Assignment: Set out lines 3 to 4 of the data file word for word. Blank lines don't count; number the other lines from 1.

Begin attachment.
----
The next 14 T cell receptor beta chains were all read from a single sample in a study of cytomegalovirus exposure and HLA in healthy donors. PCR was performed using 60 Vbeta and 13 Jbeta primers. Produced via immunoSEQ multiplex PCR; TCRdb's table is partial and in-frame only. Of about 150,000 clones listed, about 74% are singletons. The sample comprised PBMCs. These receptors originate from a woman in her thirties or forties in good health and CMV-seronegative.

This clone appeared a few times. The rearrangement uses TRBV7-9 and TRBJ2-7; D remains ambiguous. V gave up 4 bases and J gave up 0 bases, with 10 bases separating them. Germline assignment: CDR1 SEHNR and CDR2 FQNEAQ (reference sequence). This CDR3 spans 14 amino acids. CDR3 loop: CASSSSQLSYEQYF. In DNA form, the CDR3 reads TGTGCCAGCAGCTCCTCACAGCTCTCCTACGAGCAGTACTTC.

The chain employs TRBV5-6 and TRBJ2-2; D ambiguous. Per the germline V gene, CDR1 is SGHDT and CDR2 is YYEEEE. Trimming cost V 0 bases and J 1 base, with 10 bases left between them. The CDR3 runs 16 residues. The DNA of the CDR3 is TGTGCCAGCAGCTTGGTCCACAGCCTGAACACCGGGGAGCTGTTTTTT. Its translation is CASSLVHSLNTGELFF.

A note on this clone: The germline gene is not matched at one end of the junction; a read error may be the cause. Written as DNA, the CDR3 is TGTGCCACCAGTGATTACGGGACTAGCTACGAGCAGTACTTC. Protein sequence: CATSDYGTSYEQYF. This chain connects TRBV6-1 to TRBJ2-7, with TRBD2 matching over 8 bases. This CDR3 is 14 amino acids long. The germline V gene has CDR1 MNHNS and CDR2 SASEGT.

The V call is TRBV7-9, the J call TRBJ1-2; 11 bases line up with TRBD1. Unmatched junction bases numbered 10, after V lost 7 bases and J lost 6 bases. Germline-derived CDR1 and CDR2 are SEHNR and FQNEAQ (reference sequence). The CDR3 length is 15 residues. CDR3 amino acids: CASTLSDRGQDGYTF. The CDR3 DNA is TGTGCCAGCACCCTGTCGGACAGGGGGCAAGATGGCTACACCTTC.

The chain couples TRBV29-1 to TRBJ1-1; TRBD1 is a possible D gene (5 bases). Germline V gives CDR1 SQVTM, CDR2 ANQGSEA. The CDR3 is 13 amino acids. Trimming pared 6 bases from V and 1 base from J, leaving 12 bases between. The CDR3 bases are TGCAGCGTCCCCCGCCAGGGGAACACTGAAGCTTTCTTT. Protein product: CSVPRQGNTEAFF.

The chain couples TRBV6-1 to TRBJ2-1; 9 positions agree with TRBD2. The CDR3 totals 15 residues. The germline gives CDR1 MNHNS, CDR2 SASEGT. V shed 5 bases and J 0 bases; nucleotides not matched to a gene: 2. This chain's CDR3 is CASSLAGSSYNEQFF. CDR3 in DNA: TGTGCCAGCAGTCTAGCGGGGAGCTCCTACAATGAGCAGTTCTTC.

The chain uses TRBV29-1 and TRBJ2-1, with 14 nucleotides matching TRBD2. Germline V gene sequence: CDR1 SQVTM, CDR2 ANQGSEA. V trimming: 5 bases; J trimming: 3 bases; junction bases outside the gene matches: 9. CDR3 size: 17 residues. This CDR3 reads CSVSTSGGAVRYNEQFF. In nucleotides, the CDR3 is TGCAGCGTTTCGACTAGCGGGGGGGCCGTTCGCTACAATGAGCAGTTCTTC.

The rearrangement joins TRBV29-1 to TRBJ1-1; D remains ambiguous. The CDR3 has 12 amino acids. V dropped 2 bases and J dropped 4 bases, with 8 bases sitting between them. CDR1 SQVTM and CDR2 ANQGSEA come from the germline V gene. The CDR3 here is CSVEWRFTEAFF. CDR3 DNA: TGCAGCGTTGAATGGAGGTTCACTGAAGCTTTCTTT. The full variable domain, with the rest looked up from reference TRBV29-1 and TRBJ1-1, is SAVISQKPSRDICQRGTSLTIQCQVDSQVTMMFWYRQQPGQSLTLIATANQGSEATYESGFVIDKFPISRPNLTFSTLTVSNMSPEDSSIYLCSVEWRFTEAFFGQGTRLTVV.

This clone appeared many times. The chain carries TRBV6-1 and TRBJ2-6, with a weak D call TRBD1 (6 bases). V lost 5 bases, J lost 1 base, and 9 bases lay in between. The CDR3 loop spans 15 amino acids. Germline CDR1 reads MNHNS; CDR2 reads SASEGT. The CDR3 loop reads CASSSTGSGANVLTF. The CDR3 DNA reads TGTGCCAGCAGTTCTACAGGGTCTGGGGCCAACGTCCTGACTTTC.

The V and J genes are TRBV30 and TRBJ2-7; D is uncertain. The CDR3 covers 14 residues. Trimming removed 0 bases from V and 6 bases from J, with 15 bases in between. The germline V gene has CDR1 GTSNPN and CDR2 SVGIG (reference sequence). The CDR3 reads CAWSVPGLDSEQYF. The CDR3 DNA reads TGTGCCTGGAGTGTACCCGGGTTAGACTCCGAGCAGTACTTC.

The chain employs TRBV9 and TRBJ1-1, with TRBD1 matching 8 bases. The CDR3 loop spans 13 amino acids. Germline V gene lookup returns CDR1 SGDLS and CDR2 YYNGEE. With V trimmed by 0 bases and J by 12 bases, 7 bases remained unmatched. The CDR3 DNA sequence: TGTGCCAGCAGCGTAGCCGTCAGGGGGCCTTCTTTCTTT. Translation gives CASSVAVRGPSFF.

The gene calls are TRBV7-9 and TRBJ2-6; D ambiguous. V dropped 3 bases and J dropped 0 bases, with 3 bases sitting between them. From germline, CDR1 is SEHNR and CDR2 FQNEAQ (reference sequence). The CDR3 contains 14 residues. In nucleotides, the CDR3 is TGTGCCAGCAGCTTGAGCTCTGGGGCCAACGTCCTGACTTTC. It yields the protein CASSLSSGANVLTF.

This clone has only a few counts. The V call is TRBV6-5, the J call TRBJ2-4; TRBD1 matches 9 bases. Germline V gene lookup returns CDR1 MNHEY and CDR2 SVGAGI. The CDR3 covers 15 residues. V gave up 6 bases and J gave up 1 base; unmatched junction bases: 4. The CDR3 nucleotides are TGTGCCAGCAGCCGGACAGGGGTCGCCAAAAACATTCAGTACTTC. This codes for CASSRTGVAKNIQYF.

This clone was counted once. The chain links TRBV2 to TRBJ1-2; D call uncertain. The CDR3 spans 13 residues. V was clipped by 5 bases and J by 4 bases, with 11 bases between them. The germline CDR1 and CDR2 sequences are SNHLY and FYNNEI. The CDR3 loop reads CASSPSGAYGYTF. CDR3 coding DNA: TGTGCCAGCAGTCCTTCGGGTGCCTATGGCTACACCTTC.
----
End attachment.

The chain employs TRBV5-6 and TRBJ2-2; D ambiguous. Per the germline V gene, CDR1 is SGHDT and CDR2 is YYEEEE. Trimming cost V 0 bases and J 1 base, with 10 bases left between them. The CDR3 runs 16 residues. The DNA of the CDR3 is TGTGCCAGCAGCTTGGTCCACAGCCTGAACACCGGGGAGCTGTTTTTT. Its translation is CASSLVHSLNTGELFF.

A note on this clone: The germline gene is not matched at one end of the junction; a read error may be the cause. Written as DNA, the CDR3 is TGTGCCACCAGTGATTACGGGACTAGCTACGAGCAGTACTTC. Protein sequence: CATSDYGTSYEQYF. This chain connects TRBV6-1 to TRBJ2-7, with TRBD2 matching over 8 bases. This CDR3 is 14 amino acids long. The germline V gene has CDR1 MNHNS and CDR2 SASEGT.